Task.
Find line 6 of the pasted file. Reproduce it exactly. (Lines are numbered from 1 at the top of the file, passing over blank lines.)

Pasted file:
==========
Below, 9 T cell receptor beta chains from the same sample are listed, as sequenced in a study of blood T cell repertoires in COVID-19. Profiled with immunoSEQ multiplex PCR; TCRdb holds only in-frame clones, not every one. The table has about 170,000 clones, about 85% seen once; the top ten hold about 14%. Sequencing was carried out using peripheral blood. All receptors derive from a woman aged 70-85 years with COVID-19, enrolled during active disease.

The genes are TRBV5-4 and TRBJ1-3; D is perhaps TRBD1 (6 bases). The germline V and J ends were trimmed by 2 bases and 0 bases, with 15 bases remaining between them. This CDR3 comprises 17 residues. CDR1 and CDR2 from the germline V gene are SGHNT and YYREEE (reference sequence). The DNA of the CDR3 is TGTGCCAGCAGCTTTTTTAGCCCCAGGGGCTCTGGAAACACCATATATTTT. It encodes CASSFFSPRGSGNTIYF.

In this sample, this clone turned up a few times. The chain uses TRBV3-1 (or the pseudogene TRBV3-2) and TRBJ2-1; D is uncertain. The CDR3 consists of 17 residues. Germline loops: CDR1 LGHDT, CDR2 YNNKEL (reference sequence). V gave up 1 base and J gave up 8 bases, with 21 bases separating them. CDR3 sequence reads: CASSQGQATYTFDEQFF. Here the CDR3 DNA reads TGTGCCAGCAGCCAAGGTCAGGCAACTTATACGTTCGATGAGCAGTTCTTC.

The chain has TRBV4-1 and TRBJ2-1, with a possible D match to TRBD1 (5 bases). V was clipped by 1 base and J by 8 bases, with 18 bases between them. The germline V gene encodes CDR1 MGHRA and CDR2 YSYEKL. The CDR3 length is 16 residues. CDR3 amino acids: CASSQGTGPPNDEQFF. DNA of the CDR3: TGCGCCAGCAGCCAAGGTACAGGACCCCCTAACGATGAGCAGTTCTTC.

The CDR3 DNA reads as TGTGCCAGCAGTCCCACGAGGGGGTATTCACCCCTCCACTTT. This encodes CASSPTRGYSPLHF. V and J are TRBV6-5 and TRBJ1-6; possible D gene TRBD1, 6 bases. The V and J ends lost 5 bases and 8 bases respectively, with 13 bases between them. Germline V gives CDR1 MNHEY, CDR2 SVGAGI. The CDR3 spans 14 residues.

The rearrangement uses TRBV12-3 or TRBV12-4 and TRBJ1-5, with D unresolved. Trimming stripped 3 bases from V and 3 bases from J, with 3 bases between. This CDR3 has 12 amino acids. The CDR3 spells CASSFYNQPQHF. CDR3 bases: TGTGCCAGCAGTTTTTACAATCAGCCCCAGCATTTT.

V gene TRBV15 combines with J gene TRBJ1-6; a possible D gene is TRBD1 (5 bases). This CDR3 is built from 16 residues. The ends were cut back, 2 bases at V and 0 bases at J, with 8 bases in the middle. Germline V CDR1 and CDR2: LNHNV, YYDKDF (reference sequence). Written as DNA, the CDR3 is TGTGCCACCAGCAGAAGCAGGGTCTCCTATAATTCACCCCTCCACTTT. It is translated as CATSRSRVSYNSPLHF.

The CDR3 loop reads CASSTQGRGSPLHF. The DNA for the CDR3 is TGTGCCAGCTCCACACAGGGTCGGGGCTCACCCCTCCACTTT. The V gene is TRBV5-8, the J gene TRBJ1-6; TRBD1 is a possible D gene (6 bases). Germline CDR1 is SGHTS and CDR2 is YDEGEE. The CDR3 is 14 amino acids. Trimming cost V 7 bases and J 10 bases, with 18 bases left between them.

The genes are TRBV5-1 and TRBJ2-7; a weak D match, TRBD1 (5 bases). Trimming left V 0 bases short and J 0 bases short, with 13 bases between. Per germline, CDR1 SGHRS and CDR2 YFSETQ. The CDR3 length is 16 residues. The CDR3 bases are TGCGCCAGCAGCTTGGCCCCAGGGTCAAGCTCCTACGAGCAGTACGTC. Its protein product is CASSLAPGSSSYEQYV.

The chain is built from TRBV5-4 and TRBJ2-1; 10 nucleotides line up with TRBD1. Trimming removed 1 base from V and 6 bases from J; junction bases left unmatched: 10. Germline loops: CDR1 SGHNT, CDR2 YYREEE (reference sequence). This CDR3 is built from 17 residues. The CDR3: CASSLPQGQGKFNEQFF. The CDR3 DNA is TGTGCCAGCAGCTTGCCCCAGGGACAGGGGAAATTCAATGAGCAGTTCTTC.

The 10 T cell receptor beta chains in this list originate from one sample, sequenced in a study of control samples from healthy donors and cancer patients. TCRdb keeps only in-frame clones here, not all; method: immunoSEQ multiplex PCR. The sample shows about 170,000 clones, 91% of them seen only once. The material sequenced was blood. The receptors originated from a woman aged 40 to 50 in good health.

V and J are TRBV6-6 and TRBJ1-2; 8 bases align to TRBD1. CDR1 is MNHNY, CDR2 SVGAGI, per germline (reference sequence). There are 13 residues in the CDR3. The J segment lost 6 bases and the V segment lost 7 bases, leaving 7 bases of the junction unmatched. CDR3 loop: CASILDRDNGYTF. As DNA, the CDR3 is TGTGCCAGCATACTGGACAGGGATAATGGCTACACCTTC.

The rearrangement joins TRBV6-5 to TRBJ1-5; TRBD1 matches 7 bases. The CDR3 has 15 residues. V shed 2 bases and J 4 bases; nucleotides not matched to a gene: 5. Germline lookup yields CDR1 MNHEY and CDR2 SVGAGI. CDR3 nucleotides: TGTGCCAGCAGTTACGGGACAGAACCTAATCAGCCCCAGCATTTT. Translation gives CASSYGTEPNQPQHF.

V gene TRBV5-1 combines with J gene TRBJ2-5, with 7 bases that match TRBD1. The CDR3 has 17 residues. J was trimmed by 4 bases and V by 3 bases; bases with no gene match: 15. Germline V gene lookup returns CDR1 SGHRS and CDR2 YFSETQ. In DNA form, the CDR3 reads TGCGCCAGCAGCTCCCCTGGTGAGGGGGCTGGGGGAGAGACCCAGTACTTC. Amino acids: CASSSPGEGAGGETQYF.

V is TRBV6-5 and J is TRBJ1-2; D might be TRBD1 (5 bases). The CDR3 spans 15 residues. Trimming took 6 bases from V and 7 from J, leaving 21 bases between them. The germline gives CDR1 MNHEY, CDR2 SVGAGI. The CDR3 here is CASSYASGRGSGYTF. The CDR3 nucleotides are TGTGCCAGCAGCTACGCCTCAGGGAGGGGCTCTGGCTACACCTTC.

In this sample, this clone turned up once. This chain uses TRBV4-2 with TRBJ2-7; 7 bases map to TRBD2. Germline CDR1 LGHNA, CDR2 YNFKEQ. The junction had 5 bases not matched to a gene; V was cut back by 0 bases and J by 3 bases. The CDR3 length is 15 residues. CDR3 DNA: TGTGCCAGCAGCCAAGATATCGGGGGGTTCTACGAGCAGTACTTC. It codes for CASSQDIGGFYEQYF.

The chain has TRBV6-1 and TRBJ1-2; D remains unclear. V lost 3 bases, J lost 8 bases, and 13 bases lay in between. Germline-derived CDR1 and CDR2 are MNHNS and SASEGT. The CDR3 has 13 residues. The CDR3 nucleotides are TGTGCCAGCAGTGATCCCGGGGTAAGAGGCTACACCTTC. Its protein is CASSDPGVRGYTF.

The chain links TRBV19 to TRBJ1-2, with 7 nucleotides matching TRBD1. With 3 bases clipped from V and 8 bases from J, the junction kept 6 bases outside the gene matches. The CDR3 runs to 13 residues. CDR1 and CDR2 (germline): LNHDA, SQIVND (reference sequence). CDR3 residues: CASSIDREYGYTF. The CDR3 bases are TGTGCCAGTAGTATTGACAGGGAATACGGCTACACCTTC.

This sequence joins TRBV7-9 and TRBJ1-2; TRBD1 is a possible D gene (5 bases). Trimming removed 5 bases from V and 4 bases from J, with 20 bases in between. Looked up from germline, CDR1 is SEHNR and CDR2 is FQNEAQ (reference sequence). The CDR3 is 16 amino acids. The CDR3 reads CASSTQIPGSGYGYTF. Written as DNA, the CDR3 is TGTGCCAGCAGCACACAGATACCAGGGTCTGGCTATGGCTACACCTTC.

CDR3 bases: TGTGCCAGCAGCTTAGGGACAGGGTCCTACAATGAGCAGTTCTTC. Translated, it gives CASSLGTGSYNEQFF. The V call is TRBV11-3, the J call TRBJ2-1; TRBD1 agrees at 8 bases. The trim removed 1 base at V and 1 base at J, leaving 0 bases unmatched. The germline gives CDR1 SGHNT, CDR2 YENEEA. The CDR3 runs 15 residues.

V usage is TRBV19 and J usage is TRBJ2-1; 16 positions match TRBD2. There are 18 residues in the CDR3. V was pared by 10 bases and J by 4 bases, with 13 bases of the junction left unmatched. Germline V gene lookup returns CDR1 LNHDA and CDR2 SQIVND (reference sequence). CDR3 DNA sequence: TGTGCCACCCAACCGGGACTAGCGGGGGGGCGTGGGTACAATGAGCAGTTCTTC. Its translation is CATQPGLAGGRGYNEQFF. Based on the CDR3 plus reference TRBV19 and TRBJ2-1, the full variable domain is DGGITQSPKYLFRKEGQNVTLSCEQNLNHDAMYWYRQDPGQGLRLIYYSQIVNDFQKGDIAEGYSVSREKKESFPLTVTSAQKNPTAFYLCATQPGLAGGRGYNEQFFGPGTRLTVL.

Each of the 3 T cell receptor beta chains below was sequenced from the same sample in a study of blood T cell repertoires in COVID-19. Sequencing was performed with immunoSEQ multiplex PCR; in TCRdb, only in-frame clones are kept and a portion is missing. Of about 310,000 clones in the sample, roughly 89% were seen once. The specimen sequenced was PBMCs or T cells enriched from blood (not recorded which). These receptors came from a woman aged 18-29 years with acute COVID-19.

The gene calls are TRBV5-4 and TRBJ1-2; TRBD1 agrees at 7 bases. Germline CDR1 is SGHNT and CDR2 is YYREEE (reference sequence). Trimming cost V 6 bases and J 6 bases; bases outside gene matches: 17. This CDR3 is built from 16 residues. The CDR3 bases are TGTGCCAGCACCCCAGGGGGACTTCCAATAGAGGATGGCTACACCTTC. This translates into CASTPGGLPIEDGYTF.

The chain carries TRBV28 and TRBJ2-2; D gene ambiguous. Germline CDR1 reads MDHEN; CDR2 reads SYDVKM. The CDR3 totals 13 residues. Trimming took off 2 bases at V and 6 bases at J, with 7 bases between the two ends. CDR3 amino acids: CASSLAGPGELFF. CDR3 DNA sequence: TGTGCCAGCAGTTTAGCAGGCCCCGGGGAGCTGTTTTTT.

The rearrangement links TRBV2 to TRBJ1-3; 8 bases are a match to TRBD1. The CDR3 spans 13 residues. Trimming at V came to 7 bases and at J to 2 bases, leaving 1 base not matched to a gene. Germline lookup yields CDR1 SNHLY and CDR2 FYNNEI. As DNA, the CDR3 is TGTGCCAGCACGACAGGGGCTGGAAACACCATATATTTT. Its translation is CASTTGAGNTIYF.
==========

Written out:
The rearrangement uses TRBV12-3 or TRBV12-4 and TRBJ1-5, with D unresolved. Trimming stripped 3 bases from V and 3 bases from J, with 3 bases between. This CDR3 has 12 amino acids. The CDR3 spells CASSFYNQPQHF. CDR3 bases: TGTGCCAGCAGTTTTTACAATCAGCCCCAGCATTTT.